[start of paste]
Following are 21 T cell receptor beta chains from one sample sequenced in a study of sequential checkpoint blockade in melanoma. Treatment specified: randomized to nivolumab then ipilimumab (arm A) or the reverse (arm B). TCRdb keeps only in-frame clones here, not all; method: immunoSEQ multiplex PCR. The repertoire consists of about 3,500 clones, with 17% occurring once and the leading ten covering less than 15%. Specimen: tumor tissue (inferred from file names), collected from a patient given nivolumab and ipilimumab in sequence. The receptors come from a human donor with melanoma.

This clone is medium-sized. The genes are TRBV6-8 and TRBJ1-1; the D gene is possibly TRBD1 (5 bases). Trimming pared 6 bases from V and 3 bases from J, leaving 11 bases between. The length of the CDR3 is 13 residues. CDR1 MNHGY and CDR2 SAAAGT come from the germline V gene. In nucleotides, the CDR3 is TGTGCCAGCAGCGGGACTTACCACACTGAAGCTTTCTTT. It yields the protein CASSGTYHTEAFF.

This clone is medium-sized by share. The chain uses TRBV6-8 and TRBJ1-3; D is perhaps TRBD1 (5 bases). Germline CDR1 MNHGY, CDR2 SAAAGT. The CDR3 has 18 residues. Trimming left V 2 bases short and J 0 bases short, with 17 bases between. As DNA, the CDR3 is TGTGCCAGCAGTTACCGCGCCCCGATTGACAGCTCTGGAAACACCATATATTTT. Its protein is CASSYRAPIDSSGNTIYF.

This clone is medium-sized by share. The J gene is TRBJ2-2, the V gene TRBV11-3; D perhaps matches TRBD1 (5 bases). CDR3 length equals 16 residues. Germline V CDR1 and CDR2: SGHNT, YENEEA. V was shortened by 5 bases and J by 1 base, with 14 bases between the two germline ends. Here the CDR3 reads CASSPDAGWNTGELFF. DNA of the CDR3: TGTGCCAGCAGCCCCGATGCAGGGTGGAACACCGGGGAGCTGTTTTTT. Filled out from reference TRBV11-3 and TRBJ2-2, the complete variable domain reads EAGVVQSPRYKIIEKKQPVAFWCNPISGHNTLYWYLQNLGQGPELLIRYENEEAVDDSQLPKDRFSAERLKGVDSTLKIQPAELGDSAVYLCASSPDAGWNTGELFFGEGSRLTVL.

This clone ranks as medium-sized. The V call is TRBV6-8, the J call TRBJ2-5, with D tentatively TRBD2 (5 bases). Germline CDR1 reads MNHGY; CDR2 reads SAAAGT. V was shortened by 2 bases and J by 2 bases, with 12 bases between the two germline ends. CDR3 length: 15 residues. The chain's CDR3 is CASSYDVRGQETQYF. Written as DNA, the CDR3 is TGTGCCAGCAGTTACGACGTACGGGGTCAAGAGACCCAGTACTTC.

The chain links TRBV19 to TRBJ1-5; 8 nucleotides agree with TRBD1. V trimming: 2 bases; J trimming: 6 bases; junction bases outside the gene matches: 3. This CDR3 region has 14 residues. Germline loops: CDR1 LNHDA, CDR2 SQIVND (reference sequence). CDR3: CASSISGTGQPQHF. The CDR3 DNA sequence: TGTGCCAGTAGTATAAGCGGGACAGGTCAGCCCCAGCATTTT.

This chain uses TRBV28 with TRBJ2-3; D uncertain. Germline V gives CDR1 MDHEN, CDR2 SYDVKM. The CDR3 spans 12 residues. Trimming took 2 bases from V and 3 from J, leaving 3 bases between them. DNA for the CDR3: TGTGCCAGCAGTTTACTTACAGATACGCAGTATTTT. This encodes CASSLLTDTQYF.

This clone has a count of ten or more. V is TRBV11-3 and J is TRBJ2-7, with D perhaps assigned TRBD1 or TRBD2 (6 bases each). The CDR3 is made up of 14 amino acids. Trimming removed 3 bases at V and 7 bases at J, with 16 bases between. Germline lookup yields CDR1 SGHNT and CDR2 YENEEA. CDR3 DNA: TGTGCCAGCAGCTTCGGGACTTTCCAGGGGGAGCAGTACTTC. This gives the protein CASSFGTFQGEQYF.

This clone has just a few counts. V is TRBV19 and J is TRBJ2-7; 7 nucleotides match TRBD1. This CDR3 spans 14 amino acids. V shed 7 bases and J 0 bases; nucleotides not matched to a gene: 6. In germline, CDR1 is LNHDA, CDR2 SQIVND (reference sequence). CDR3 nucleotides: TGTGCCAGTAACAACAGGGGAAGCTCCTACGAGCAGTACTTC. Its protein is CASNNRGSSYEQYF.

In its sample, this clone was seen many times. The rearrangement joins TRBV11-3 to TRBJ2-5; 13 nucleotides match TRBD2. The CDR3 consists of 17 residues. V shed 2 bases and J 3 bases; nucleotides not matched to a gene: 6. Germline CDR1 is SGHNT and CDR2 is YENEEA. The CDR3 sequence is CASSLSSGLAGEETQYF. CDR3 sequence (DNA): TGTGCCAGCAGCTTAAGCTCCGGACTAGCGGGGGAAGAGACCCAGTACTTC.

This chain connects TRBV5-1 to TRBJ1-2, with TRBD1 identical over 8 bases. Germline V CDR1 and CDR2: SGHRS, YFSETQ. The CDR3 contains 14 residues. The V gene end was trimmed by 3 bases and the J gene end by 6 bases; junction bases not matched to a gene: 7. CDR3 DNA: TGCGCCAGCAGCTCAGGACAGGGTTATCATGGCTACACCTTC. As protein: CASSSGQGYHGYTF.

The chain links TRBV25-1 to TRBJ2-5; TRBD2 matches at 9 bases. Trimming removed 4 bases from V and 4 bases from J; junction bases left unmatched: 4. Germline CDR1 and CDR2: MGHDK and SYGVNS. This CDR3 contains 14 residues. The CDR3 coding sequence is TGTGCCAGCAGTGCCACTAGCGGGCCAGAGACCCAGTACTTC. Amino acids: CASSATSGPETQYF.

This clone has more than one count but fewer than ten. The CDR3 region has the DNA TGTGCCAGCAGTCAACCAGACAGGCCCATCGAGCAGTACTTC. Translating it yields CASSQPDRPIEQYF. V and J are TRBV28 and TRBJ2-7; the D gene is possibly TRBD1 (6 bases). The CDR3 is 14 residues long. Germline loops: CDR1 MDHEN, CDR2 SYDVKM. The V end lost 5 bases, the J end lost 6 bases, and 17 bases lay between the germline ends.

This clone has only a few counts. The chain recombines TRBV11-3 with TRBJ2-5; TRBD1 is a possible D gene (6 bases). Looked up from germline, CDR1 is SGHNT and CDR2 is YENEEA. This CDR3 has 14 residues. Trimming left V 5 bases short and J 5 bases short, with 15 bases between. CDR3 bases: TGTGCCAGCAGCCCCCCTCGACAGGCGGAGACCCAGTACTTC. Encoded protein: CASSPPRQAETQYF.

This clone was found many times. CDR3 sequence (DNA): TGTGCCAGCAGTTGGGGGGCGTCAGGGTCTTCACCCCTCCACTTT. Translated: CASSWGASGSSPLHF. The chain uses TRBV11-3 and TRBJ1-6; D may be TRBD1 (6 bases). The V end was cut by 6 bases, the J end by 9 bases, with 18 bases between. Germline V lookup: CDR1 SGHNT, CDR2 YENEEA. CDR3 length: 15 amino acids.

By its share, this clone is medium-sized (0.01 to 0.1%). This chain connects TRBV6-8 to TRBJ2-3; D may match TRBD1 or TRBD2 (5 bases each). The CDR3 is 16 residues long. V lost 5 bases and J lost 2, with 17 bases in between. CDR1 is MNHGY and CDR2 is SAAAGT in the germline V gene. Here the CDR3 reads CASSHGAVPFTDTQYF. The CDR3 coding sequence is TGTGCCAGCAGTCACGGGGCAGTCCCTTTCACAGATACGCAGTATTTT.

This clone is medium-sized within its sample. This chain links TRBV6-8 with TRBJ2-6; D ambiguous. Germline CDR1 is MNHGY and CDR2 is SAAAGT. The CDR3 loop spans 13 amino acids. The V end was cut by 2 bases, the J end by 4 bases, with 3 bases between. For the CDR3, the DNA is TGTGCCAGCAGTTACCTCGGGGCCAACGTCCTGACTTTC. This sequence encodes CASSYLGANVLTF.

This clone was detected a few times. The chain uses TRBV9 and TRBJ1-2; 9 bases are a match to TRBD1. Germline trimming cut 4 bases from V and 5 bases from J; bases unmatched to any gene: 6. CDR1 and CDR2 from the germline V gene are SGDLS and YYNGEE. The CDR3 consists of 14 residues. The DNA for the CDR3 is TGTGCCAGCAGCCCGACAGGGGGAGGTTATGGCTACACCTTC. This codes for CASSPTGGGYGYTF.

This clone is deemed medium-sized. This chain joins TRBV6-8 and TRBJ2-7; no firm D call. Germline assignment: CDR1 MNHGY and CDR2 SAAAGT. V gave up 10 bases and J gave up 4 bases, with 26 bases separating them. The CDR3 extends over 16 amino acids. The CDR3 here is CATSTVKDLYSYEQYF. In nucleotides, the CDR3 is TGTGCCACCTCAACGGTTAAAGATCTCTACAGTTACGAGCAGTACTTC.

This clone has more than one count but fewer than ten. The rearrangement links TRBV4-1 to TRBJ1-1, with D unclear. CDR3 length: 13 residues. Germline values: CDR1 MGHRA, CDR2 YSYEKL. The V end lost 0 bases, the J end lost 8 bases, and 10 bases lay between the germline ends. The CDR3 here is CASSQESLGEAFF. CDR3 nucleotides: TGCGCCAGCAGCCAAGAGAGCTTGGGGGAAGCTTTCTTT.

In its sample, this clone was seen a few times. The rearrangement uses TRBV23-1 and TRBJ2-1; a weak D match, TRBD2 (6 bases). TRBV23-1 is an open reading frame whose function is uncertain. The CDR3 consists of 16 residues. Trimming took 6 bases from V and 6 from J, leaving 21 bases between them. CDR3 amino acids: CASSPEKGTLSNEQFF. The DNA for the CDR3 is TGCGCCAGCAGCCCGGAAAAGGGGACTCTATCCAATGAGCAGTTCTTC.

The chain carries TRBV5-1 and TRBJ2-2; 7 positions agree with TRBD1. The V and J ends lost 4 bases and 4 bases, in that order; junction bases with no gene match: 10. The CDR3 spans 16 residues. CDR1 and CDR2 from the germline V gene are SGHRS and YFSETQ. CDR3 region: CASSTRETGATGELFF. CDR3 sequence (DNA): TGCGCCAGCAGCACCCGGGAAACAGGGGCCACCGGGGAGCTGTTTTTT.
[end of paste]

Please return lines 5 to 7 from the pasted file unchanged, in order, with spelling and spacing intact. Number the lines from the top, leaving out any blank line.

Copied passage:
This clone ranks as medium-sized. The V call is TRBV6-8, the J call TRBJ2-5, with D tentatively TRBD2 (5 bases). Germline CDR1 reads MNHGY; CDR2 reads SAAAGT. V was shortened by 2 bases and J by 2 bases, with 12 bases between the two germline ends. CDR3 length: 15 residues. The chain's CDR3 is CASSYDVRGQETQYF. Written as DNA, the CDR3 is TGTGCCAGCAGTTACGACGTACGGGGTCAAGAGACCCAGTACTTC.

The chain links TRBV19 to TRBJ1-5; 8 nucleotides agree with TRBD1. V trimming: 2 bases; J trimming: 6 bases; junction bases outside the gene matches: 3. This CDR3 region has 14 residues. Germline loops: CDR1 LNHDA, CDR2 SQIVND (reference sequence). CDR3: CASSISGTGQPQHF. The CDR3 DNA sequence: TGTGCCAGTAGTATAAGCGGGACAGGTCAGCCCCAGCATTTT.

This chain uses TRBV28 with TRBJ2-3; D uncertain. Germline V gives CDR1 MDHEN, CDR2 SYDVKM. The CDR3 spans 12 residues. Trimming took 2 bases from V and 3 from J, leaving 3 bases between them. DNA for the CDR3: TGTGCCAGCAGTTTACTTACAGATACGCAGTATTTT. This encodes CASSLLTDTQYF.